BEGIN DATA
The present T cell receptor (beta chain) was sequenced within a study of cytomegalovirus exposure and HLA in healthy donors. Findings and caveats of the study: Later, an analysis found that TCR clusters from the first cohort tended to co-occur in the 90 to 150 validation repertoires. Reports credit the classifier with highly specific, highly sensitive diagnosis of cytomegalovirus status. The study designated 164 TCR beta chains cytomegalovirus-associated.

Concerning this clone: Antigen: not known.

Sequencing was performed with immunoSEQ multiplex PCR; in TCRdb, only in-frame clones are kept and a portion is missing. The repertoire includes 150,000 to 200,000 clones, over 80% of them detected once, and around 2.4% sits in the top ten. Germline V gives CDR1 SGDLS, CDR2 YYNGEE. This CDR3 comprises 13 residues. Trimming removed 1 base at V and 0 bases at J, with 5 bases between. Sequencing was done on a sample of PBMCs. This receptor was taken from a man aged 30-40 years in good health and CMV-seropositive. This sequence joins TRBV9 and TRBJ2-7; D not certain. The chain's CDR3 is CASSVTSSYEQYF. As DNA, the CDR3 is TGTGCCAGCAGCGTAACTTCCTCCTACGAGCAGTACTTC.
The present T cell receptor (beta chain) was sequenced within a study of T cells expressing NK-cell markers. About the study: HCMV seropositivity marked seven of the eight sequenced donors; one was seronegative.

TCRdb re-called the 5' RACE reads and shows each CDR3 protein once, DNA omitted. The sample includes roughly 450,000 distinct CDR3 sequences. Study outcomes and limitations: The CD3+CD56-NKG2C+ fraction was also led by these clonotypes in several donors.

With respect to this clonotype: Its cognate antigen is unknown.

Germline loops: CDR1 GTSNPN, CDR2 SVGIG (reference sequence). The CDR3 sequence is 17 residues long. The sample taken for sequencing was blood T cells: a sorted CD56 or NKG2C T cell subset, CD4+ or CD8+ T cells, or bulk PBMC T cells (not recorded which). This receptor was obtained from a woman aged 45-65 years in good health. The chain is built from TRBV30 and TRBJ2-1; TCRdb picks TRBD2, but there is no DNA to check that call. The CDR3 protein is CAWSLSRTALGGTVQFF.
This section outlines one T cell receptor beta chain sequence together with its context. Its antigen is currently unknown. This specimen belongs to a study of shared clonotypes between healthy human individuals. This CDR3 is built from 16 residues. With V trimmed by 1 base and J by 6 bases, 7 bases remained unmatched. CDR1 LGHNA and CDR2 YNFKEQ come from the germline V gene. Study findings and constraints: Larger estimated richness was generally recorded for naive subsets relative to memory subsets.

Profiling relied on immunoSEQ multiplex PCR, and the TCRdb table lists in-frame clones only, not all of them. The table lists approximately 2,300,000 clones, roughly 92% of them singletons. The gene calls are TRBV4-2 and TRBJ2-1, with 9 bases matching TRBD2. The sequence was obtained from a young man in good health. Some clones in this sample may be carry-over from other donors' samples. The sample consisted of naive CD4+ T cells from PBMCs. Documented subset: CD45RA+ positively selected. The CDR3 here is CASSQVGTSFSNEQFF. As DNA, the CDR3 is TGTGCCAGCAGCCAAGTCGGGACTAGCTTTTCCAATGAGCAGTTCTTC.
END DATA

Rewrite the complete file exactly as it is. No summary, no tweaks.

The present T cell receptor (beta chain) was sequenced within a study of cytomegalovirus exposure and HLA in healthy donors. Findings and caveats of the study: Later, an analysis found that TCR clusters from the first cohort tended to co-occur in the 90 to 150 validation repertoires. Reports credit the classifier with highly specific, highly sensitive diagnosis of cytomegalovirus status. The study designated 164 TCR beta chains cytomegalovirus-associated.

Concerning this clone: Antigen: not known.

Sequencing was performed with immunoSEQ multiplex PCR; in TCRdb, only in-frame clones are kept and a portion is missing. The repertoire includes 150,000 to 200,000 clones, over 80% of them detected once, and around 2.4% sits in the top ten. Germline V gives CDR1 SGDLS, CDR2 YYNGEE. This CDR3 comprises 13 residues. Trimming removed 1 base at V and 0 bases at J, with 5 bases between. Sequencing was done on a sample of PBMCs. This receptor was taken from a man aged 30-40 years in good health and CMV-seropositive. This sequence joins TRBV9 and TRBJ2-7; D not certain. The chain's CDR3 is CASSVTSSYEQYF. As DNA, the CDR3 is TGTGCCAGCAGCGTAACTTCCTCCTACGAGCAGTACTTC.
The present T cell receptor (beta chain) was sequenced within a study of T cells expressing NK-cell markers. About the study: HCMV seropositivity marked seven of the eight sequenced donors; one was seronegative.

TCRdb re-called the 5' RACE reads and shows each CDR3 protein once, DNA omitted. The sample includes roughly 450,000 distinct CDR3 sequences. Study outcomes and limitations: The CD3+CD56-NKG2C+ fraction was also led by these clonotypes in several donors.

With respect to this clonotype: Its cognate antigen is unknown.

Germline loops: CDR1 GTSNPN, CDR2 SVGIG (reference sequence). The CDR3 sequence is 17 residues long. The sample taken for sequencing was blood T cells: a sorted CD56 or NKG2C T cell subset, CD4+ or CD8+ T cells, or bulk PBMC T cells (not recorded which). This receptor was obtained from a woman aged 45-65 years in good health. The chain is built from TRBV30 and TRBJ2-1; TCRdb picks TRBD2, but there is no DNA to check that call. The CDR3 protein is CAWSLSRTALGGTVQFF.
This section outlines one T cell receptor beta chain sequence together with its context. Its antigen is currently unknown. This specimen belongs to a study of shared clonotypes between healthy human individuals. This CDR3 is built from 16 residues. With V trimmed by 1 base and J by 6 bases, 7 bases remained unmatched. CDR1 LGHNA and CDR2 YNFKEQ come from the germline V gene. Study findings and constraints: Larger estimated richness was generally recorded for naive subsets relative to memory subsets.

Profiling relied on immunoSEQ multiplex PCR, and the TCRdb table lists in-frame clones only, not all of them. The table lists approximately 2,300,000 clones, roughly 92% of them singletons. The gene calls are TRBV4-2 and TRBJ2-1, with 9 bases matching TRBD2. The sequence was obtained from a young man in good health. Some clones in this sample may be carry-over from other donors' samples. The sample consisted of naive CD4+ T cells from PBMCs. Documented subset: CD45RA+ positively selected. The CDR3 here is CASSQVGTSFSNEQFF. As DNA, the CDR3 is TGTGCCAGCAGCCAAGTCGGGACTAGCTTTTCCAATGAGCAGTTCTTC.